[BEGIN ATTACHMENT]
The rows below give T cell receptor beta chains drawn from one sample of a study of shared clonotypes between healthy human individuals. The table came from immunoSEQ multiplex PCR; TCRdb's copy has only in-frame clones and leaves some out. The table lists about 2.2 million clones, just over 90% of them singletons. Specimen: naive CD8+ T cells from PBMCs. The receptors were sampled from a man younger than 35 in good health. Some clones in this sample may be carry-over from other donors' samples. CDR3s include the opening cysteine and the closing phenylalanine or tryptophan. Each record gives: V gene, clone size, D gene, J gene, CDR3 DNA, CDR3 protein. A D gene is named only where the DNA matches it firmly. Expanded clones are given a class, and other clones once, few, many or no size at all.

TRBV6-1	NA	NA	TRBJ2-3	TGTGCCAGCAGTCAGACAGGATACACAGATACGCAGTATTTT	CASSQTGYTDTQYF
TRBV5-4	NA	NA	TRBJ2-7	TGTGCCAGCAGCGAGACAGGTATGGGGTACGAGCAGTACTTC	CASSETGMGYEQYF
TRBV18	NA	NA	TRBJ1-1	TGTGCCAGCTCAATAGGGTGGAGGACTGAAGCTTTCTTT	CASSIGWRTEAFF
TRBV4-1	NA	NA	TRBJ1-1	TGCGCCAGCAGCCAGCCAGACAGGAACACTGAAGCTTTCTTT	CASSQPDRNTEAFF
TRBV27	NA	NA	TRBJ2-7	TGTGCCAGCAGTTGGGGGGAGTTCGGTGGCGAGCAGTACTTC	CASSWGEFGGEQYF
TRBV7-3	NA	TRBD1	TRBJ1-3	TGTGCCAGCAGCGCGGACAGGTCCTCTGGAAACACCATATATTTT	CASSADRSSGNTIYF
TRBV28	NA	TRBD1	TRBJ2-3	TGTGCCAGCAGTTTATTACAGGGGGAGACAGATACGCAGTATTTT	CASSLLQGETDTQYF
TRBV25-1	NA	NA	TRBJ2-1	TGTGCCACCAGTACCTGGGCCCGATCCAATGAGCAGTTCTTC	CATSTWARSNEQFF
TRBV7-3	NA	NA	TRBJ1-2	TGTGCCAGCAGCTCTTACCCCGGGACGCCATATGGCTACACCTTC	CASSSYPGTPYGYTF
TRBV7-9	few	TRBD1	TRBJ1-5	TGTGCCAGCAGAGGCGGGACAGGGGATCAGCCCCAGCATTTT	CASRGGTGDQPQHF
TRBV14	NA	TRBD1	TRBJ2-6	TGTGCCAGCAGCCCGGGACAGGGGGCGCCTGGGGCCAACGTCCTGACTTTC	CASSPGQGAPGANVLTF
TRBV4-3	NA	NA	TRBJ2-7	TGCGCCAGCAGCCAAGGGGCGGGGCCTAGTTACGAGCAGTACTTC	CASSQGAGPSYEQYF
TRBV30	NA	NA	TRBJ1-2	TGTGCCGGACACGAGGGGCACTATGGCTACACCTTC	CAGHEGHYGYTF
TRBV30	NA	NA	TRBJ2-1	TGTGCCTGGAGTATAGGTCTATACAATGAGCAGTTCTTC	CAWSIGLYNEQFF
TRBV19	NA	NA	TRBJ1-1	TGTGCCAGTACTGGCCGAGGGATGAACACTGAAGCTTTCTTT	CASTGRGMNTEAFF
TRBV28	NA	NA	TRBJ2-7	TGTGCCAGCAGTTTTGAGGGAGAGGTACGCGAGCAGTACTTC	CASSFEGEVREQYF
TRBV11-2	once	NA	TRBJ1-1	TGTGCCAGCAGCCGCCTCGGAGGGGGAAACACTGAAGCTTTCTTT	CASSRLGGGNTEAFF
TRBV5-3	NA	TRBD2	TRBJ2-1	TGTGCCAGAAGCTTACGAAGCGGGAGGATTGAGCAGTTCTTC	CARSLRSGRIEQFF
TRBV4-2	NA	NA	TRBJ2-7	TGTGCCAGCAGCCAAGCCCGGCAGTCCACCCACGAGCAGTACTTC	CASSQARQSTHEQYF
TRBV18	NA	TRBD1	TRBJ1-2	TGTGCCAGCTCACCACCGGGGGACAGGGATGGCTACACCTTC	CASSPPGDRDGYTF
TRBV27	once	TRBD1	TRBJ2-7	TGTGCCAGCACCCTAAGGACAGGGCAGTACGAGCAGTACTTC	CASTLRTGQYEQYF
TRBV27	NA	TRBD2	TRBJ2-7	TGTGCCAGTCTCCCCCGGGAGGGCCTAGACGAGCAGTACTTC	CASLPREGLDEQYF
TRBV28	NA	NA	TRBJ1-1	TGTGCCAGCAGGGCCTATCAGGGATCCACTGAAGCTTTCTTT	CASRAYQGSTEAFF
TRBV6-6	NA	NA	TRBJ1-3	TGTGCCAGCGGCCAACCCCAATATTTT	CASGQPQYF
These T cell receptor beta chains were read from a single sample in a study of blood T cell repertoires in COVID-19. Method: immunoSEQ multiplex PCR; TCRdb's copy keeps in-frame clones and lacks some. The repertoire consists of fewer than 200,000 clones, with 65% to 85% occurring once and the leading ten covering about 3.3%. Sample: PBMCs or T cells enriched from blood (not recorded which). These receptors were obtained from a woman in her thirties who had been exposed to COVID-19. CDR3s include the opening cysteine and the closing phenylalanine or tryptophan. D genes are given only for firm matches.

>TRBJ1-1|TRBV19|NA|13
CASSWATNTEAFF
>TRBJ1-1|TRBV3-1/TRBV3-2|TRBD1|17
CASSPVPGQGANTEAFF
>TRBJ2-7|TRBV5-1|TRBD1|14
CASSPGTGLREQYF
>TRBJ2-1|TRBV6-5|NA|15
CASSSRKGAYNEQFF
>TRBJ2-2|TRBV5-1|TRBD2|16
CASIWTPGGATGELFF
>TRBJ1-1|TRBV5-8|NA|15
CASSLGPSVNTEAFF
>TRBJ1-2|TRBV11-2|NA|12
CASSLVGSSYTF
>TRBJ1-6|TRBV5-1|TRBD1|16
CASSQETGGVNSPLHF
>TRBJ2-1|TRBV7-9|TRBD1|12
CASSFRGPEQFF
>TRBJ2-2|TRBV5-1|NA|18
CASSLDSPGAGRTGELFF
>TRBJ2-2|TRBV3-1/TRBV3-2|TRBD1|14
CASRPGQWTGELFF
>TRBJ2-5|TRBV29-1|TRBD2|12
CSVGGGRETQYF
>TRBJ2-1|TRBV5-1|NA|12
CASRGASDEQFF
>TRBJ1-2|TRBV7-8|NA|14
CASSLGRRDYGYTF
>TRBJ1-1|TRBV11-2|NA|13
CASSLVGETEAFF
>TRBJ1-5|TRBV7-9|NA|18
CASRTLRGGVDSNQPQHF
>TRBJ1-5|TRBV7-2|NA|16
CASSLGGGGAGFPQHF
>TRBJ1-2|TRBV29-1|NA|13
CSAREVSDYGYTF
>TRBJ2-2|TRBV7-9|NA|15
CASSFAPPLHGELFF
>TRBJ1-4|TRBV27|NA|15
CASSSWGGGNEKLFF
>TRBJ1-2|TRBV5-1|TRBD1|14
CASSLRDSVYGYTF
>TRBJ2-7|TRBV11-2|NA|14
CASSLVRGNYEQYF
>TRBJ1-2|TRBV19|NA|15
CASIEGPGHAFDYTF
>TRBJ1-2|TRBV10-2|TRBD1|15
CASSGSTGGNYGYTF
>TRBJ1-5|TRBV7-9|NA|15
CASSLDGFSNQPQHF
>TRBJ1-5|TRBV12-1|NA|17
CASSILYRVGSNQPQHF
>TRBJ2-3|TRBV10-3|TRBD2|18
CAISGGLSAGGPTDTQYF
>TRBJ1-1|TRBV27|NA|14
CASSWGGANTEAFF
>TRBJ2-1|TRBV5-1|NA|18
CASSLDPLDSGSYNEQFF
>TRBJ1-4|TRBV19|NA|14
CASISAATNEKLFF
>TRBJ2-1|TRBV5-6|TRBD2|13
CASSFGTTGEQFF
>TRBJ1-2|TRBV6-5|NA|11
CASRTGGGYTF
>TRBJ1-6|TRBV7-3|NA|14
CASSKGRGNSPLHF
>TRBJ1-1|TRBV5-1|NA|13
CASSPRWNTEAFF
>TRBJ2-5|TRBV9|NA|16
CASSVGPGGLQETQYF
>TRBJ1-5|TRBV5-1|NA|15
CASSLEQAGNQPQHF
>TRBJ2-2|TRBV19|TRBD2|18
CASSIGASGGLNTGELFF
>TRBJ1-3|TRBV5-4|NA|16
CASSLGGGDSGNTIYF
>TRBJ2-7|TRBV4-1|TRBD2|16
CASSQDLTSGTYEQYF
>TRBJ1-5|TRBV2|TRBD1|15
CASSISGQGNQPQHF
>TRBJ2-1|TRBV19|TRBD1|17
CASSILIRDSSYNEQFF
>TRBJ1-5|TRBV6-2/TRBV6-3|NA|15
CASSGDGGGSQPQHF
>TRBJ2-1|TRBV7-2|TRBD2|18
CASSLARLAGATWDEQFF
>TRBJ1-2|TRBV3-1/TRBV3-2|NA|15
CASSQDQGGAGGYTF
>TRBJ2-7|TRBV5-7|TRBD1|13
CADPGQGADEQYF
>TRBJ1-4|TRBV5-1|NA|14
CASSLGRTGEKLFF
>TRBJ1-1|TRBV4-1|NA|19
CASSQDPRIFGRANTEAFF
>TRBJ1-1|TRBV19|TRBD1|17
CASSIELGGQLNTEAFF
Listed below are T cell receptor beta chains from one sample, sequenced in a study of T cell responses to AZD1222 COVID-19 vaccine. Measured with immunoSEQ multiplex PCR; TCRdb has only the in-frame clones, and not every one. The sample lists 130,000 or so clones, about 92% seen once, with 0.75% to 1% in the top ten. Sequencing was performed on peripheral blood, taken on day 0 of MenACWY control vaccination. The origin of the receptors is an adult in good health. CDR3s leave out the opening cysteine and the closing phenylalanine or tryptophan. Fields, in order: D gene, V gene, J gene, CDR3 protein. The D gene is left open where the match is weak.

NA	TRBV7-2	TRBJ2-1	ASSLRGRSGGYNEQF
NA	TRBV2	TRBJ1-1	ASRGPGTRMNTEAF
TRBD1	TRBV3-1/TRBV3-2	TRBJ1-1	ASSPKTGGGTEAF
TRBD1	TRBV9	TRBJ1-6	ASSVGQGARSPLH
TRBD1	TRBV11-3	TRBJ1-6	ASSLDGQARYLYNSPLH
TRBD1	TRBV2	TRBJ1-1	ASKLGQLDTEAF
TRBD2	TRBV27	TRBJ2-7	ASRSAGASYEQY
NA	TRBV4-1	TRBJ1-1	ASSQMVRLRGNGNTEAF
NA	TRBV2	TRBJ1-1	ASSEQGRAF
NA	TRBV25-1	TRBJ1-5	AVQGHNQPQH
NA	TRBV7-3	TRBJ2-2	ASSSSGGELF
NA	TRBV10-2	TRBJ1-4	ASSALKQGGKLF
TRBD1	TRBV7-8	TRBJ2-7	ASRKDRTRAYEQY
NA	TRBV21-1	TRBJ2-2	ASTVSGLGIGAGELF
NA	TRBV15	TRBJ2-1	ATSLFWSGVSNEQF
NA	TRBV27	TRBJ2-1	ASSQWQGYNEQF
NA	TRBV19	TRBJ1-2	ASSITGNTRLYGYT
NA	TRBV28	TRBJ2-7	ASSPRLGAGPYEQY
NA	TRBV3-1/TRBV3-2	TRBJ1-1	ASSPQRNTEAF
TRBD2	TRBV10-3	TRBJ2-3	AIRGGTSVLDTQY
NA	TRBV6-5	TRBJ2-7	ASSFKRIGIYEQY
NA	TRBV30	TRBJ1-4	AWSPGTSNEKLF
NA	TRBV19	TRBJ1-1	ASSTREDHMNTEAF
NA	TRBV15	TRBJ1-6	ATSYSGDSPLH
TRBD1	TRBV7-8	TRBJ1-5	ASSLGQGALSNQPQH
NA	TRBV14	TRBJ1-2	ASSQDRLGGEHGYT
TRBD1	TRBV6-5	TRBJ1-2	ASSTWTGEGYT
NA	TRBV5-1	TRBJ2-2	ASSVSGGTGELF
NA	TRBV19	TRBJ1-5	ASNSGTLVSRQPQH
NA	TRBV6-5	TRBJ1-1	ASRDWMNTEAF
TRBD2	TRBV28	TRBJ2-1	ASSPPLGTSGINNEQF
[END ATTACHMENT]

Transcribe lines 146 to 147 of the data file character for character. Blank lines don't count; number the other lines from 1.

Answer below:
NA	TRBV19	TRBJ1-1	ASSTREDHMNTEAF
NA	TRBV15	TRBJ1-6	ATSYSGDSPLH